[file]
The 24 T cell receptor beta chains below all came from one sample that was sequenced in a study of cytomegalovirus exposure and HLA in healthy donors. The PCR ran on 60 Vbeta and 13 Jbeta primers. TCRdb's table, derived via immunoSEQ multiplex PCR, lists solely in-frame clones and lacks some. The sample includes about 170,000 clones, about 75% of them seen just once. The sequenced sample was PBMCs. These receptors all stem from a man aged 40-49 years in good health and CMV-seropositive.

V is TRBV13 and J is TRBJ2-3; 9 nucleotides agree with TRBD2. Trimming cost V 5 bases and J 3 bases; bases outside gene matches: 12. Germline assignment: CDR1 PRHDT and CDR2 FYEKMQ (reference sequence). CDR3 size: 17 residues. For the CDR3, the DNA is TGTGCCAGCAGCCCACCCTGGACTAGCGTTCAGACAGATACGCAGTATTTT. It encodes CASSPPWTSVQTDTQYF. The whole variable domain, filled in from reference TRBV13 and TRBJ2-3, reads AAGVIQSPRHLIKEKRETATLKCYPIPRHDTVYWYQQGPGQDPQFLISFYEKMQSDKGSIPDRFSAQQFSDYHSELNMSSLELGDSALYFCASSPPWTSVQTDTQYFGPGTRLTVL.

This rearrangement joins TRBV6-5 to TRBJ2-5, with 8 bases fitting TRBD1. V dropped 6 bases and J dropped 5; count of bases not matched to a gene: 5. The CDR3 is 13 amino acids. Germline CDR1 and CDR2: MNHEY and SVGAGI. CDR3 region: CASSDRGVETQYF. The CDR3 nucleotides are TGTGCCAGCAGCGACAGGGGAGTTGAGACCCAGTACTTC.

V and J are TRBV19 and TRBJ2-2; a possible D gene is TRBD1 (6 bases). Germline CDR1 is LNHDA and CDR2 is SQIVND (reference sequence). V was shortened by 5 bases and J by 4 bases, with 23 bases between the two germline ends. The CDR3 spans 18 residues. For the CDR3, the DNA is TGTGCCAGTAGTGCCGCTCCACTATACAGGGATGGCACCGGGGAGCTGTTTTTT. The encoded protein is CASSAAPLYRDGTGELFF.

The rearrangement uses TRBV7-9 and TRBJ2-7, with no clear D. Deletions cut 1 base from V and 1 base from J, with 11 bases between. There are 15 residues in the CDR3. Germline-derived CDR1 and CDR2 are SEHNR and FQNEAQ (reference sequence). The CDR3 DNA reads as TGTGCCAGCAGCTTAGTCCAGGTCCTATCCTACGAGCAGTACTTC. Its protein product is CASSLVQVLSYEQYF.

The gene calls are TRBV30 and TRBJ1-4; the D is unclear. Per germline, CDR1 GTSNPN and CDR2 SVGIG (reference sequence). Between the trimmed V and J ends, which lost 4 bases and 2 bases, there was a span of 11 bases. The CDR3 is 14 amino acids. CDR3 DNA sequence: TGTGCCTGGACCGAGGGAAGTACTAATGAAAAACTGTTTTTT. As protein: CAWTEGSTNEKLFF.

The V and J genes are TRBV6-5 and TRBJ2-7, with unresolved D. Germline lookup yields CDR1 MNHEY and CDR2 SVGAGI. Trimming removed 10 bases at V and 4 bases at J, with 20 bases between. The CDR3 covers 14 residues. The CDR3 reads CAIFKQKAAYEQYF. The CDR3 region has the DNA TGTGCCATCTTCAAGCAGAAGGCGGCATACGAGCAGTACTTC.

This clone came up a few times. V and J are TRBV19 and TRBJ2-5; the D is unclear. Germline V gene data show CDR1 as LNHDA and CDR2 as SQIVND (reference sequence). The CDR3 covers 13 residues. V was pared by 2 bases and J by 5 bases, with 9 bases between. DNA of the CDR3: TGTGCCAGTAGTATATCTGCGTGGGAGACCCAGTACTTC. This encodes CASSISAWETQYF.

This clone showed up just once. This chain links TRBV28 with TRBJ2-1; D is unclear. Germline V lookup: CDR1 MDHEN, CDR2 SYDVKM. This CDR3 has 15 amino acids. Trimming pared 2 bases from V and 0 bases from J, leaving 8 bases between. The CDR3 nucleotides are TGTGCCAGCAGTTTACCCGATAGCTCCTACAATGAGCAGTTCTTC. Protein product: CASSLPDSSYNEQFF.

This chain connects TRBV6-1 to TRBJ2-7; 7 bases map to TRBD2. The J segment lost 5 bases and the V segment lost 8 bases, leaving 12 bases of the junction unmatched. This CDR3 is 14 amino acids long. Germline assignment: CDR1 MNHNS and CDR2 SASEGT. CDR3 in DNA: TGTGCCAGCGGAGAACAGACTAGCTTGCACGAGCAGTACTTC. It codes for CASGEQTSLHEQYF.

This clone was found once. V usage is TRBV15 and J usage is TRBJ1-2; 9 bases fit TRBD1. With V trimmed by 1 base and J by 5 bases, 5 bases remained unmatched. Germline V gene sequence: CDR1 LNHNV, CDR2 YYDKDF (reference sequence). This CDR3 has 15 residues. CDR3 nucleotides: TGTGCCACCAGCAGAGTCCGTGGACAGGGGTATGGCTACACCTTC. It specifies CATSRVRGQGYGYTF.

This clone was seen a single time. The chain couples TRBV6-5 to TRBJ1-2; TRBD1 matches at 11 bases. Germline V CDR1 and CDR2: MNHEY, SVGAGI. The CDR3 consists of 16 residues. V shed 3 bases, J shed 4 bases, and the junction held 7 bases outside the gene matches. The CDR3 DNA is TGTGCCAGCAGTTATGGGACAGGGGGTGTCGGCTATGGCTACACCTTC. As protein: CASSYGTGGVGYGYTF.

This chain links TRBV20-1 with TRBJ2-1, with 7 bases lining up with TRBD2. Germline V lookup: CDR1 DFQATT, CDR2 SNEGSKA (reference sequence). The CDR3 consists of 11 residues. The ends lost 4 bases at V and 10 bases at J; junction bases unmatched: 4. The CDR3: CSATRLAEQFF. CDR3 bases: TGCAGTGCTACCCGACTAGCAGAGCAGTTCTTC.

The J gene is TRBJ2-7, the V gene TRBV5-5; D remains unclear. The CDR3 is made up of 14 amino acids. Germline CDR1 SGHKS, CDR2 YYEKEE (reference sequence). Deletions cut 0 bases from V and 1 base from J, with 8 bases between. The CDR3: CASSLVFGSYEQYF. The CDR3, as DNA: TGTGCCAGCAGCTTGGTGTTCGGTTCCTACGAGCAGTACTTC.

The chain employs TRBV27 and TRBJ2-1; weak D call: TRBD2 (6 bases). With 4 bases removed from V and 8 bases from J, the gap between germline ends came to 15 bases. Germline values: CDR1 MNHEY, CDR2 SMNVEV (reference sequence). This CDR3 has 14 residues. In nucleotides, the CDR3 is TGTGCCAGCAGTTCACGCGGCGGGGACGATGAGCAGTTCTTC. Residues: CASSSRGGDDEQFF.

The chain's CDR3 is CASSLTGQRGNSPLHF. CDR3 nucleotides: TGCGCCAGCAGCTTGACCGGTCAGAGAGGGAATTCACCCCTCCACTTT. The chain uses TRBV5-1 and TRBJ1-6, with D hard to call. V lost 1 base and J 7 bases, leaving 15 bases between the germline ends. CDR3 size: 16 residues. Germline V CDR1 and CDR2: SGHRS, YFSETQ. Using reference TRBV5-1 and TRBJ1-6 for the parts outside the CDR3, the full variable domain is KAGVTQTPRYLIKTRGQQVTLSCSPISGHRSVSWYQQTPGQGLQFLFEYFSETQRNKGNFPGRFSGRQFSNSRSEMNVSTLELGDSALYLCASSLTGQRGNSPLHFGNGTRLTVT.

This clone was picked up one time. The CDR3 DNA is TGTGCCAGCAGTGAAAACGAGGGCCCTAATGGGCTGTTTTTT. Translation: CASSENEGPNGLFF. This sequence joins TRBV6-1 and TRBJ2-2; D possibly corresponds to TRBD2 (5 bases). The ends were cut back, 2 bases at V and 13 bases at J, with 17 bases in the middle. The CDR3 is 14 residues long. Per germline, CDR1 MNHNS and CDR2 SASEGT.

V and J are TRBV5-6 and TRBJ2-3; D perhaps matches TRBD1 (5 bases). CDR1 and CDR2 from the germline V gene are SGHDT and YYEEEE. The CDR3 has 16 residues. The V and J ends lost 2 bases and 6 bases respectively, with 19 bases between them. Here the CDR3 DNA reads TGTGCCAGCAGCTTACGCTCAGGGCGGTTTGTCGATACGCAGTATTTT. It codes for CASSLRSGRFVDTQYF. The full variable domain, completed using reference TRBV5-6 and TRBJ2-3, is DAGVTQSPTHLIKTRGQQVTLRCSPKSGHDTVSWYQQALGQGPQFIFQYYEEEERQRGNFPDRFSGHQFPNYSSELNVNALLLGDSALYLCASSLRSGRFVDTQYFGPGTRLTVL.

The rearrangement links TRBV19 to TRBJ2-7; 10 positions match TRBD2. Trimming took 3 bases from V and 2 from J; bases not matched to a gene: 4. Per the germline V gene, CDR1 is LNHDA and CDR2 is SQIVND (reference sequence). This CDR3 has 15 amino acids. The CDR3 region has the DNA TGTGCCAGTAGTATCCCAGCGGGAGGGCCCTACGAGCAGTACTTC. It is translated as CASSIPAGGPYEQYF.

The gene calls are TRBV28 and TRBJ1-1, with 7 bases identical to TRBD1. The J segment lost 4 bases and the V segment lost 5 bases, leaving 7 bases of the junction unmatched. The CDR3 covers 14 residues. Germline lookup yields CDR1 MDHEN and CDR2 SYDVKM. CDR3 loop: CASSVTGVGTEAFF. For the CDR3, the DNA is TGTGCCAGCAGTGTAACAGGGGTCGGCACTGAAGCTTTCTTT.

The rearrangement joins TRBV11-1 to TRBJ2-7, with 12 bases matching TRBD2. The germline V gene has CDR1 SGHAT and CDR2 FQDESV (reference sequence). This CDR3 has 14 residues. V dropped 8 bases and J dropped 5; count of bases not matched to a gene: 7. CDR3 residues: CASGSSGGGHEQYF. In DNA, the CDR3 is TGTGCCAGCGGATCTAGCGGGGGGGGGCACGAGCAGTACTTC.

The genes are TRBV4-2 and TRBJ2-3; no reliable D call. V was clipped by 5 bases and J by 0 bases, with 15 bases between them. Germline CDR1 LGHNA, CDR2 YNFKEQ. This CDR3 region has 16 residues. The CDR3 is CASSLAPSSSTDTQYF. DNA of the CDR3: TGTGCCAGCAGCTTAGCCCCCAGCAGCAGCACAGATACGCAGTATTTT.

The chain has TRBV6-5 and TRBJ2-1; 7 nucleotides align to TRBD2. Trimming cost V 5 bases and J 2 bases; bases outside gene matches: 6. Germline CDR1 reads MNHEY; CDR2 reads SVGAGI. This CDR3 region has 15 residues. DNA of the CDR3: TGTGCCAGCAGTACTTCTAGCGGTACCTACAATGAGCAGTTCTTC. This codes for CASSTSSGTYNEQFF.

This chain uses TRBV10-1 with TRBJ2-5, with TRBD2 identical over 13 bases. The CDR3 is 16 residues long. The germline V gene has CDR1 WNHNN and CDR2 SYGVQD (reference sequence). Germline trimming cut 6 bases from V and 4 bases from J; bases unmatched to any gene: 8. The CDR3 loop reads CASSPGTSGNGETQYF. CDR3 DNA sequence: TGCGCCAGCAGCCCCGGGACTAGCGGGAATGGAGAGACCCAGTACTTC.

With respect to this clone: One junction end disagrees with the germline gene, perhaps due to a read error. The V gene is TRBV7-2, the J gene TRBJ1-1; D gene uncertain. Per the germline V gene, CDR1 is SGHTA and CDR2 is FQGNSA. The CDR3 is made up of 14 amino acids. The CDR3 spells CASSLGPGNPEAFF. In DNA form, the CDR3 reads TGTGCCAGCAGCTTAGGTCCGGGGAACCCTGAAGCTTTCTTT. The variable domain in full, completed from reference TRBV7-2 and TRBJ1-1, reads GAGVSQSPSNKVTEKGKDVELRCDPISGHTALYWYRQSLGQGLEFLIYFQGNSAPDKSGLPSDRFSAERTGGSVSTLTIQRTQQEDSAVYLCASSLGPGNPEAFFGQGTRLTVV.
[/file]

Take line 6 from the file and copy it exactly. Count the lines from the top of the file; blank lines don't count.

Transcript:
The gene calls are TRBV30 and TRBJ1-4; the D is unclear. Per germline, CDR1 GTSNPN and CDR2 SVGIG (reference sequence). Between the trimmed V and J ends, which lost 4 bases and 2 bases, there was a span of 11 bases. The CDR3 is 14 amino acids. CDR3 DNA sequence: TGTGCCTGGACCGAGGGAAGTACTAATGAAAAACTGTTTTTT. As protein: CAWTEGSTNEKLFF.